Vulnerable groups and individuals

Published: 8 April 2004


We are sure that all members of the Commission on Human Rights, and all observers of its work, know that the International Federation of Red Cross and Red Crescent Societies, and all its member National Societies around the world, have a profound concern for vulnerable groups and individuals. Our daily work, everywhere in the world, is based around the need to provide support and protection for the most vulnerable.

In this context, we cherish the hope that our interventions in this Commission's deliberations, backed as they are by the dialogue which our National Societies maintain with governments at all levels in their countries, will help make a difference to the plight of the most vulnerable.

The fact is, however, that the numbers of people rendered vulnerable by disaster, disease, neglect, discrimination or other factors continues to grow.

We have spoken under other items during this Commission Session to point to some of our concerns, and will not repeat those comments here. We do, however, wish to underline now our concerns for some other groups meriting particular concern.

One such is people who are marginalised because they live outside their country of nationality. We do not wish to get into a sterile legalistic argument about how they got there - whether as migrants, guest workers, refugees, asylum seekers, trafficked persons, etc - but about the continuing basic obligations governments must meet with respect to the dignity and well-being of the persons themselves.

Another such group includes the victims of disasters who find themselves forgotten and marginalised once media attention is lifted from the cause of their suffering and support moves on elsewhere, following the cameras. In our view, the people who continue to suffer in situations where the circumstances which plunged them into suffering have been forgotten are a group which urgently needs the attention of this Commission and the Office of the High Commissioner.

In other words, we cannot allow fatigue to overwhelm our concern for the suffering of people who have already been marginalised by the nature of their disaster. We all know that the impact of so-called "donor fatigue" has created its own continuing humanitarian emergency for some people, and we welcome the work of the UN's Emergency Relief Coordinator to address this problem. It is our hope that the Office of the High Commissioner will take the same action in the field of human rights support.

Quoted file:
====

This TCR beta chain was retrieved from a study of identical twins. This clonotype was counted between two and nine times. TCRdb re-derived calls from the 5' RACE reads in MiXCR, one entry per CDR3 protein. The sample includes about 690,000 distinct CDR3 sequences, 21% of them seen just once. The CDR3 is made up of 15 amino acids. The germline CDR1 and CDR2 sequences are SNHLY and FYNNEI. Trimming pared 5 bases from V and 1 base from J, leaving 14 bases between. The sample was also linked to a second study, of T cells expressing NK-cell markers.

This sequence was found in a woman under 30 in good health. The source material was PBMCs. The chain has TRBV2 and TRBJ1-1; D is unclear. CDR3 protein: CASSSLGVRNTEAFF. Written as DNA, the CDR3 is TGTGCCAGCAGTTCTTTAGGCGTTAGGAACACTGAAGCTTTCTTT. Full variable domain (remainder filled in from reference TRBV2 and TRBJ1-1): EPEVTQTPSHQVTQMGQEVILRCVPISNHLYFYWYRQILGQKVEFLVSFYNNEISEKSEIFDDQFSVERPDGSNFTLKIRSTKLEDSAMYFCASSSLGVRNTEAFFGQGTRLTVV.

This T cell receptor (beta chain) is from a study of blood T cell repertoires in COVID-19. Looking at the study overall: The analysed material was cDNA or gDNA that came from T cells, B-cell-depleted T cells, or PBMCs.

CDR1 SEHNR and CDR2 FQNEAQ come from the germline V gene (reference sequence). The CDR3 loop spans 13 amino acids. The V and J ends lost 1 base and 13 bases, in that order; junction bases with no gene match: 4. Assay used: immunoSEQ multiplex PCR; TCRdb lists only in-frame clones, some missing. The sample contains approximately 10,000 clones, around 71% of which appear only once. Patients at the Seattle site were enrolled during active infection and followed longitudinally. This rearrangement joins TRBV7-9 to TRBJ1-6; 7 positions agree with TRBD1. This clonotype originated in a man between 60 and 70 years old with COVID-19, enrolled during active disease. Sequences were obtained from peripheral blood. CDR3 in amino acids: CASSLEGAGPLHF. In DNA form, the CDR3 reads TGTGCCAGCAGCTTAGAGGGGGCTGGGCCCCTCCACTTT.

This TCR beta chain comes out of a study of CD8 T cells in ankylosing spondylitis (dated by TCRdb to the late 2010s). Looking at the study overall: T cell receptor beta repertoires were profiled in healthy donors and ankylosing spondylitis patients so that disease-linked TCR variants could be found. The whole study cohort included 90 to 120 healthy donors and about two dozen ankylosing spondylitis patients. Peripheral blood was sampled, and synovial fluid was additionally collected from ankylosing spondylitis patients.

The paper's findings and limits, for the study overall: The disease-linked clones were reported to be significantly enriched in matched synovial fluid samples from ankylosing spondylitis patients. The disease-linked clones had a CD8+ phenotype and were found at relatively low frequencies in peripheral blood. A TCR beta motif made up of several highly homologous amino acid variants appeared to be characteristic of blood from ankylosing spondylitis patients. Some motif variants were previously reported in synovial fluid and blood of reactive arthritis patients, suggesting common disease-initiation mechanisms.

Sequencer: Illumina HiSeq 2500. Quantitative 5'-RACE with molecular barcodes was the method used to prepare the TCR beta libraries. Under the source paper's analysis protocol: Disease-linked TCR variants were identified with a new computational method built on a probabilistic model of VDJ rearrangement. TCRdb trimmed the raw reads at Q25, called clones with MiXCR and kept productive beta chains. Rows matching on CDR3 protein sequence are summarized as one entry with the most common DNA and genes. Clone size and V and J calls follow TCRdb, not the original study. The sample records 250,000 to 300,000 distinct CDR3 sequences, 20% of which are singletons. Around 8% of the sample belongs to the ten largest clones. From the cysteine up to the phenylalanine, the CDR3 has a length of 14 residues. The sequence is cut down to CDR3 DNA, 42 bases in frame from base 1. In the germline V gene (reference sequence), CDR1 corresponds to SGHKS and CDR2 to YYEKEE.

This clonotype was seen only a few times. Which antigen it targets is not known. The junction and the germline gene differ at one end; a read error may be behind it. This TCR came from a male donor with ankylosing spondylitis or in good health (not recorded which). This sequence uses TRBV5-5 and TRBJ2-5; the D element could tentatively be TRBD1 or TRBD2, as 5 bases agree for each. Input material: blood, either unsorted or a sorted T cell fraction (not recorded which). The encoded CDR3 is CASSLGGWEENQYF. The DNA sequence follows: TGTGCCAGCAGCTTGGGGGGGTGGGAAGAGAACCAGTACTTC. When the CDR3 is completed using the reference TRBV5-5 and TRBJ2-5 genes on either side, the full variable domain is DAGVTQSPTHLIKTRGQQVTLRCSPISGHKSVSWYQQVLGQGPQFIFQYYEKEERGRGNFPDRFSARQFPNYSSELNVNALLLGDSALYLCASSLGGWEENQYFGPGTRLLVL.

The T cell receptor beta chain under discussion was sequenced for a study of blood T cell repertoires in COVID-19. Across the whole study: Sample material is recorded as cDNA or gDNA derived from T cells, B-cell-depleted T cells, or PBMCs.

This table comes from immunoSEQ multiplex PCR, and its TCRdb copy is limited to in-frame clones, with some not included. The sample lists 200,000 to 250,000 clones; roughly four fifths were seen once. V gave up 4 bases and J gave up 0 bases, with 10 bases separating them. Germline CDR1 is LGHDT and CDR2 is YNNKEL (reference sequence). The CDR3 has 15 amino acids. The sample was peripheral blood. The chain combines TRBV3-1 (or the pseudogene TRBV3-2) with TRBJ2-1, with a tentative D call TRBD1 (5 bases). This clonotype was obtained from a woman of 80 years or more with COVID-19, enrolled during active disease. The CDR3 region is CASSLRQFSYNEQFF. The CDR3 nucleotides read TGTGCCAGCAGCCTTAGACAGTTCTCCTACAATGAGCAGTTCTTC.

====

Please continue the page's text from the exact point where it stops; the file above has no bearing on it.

It is not the business of the International Federation or National Red Cross and Red Crescent Societies to name names in a debate of this kind. We do, however, sense that one of the reasons for the emphasis the Millennium Development Goals places on so many issues of basic human rights concern is that without that emphasis the gravity of the deprivation of the people themselves would continue to lie in the background, forgotten or unattended.


These are issues which have to do with the core of the responsibility accepted by all States and National Societies at the 28th International Conference of the Red Cross and Red Crescent in December last year. At that Conference, States and National Societies committed themselves "to protect human dignity in all circumstances by enhancing respect for the relevant law and reducing the vulnerability of populations to the effects of armed conflicts, disasters and diseases". This was phrased as a recommitment, and both States and National Societies agreed on a mechanism to monitor the implementation of it and the other commitments made in the Agenda for Humanitarian Action adopted at the Conference.

We first addressed the issues of marginalised communities in a useful debate conducted in the Commission for Social Development in New York in January this year, on the topic of improving public sector effectiveness. The Secretary-General's report to that Commission put the issues of marginalisation and accompanying vulnerability into a strikingly interesting context, but we noted at the time that it was difficult to anticipate a strong response in many countries until the issues had been debated in other responsible settings as well.

We very much hope that the Commission on Human Rights will be in a position to contribute its expertise to this important discussion in future. To that end, it is our hope that future Sessions will see a document submitted by the Secretariat which will stimulate your consideration of the way specific vulnerability and marginalisation must be addressed if human dignity is to be protected.


The International Federation of Red Cross and Red Crescent Societies (IFRC) is the world's largest humanitarian organization, with 189 member National Societies. As part of the International Red Cross and Red Crescent Movement, our work is guided by seven fundamental principles; humanity, impartiality, neutrality, independence, voluntary service, unity and universality. About this site & copyright